Some US Colleges Start Requiring Vaccine Boosters For Students, Staff
December 3, 2021 |Some US Colleges Start Requiring Vaccine Boosters For Students, Staff
Following booster shots recommendations made by the Centers for Disease Control and Prevention (CDC), some colleges are now requiring boosters for students and staff wanting to return to campus.
On Monday, the CDC doubled down on its recommendation on boosters, saying all adults should get a booster shot.
“Today, CDC is strengthening its recommendation on booster doses for individuals who are 18 years and older,” CDC director Dr. Rochelle Walensky said in a statement.
“Everyone ages 18 and older should get a booster shot either when they are six months after their initial Pfizer or Moderna series or two months after their initial J&J vaccine,” Walensky said, adding that the emergence of the Omicron variant further emphasizes the importance of vaccination and boosters.
Dr. Rochelle Walensky, the CDC’s director, testifies to a Senate panel in Washington on Nov. 4, 2021. (Chip Somodevilla/Getty Images)
On Tuesday, the first case of the Omicron variant in America was confirmed in California.
On Wednesday, University of Massachusetts Amherst Chancellor Kumble Subbaswamy announced that the university requires all students to receive a COVID-19 vaccine booster shot.
“The vaccine booster, combined with the advance testing explained below, and ongoing wastewater testing, adaptive testing, convenient voluntary testing options, and our indoor mask requirement represent a comprehensive approach to reduce the spread of COVID-19 and ensure a safe and successful spring for our community,” Subbaswamy said in an email to students.
The university will continue indoor masking requirements, but this will be reviewed later, the email stated.
Some universities initiated a booster requirement earlier, doing so when the CDC expanded its recommendation of booster shots to include all adults—18 years and older on Nov. 19. Previously, CDC only recommended boosters to 65 years and older or those younger but with underlying medical conditions.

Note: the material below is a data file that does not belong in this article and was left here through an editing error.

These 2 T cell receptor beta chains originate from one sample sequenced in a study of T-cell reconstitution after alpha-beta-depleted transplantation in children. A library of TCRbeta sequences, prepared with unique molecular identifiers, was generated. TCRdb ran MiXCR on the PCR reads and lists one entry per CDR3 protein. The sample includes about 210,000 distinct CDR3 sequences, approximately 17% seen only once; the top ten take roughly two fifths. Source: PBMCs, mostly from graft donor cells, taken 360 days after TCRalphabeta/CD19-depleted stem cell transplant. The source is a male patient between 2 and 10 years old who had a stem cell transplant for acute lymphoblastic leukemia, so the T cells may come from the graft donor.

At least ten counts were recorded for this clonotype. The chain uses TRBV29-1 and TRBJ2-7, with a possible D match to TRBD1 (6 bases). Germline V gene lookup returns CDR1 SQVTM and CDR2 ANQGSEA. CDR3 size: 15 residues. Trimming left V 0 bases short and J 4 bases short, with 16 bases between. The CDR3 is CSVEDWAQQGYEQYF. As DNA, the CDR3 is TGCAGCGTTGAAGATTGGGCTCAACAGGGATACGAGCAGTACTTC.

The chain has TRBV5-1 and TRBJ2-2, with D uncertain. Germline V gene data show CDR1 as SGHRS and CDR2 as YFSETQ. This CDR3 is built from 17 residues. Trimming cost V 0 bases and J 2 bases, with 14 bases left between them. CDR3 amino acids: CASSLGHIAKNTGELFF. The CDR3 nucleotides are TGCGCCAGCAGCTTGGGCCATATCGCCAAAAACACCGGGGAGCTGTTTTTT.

On Nov. 23, Wesleyan University—a 3,200-student university located in Connecticut—announced that the university is requiring all students, staff, and faculty to get the booster shots by Jan. 14.
“Vaccine booster shots are now available, and they offer an important additional layer of protection,” the university’s president Michael Roth said in a statement.
The St. Joseph’s College of Maine announced as early as Oct. 4 that the school would require boosters. The Catholic college said the requirement would be implemented “on a rolling basis—as boosters become available, and as the list of recommended recipients expands.”
As of Wednesday, the school has a 99 percent vaccination rate and a 56 percent booster rate. The school said that the indoor mask requirement would be lifted when an 85 percent booster rate is reached.
More colleges are still considering whether to require boosters. Some colleges choose to “strongly” recommend it instead of requiring it for now.
The University of Rochester said in an updated guidance Monday that it is not requiring students, faculty, and staff to receive a booster, but “it is strongly encouraged.”
Duke University and Harvard University also “strongly” encourage everyone eligible to receive a COVID-19 vaccine booster.
A nurse fills up syringes for patients as they receive their COVID-19 booster vaccination during a Pfizer-BioNTech vaccination clinic in Southfield, Mich., on Sept. 29, 2021. (Emily Elconin/Reuters)
Some experts don’t think there’s a need for young people to get a boost, especially young males.
Jeremy Faust, a physician at Brigham and Women’s Hospital and Harvard Medical School, sent a letter to CDC’s director in October, saying based on his analysis, for males ages 18-29, it seems that third doses of Pfizer are likely to cause more hospitalizations (due to myocarditis) than they will prevent (from COVID-19 breakthrough cases) in the coming 6 months.
But CDC expanded eligibility for boosters to include people 18 years and older on Nov. 19 and further on Nov. 29.
Gerri Taylor, the co-chair of the American College Health Association’s COVID-19 task force, said if CDC updates its definition of fully vaccinated to include booster shots, then “colleges might be more apt to require it.” Inside Higher Ed reported.
The association has recommended that colleges require COVID-19 vaccination but hasn’t recommended requiring boosters yet.
During Wednesday’s White House press briefing, Dr. Anthony Fauci, the director of the National Institute of Allergy and Infectious Diseases, told reporters that currently, the definition of fully vaccinated doesn’t include a booster, but it could change.
“We don’t know right now whether it should change, but it might,” Fauci added.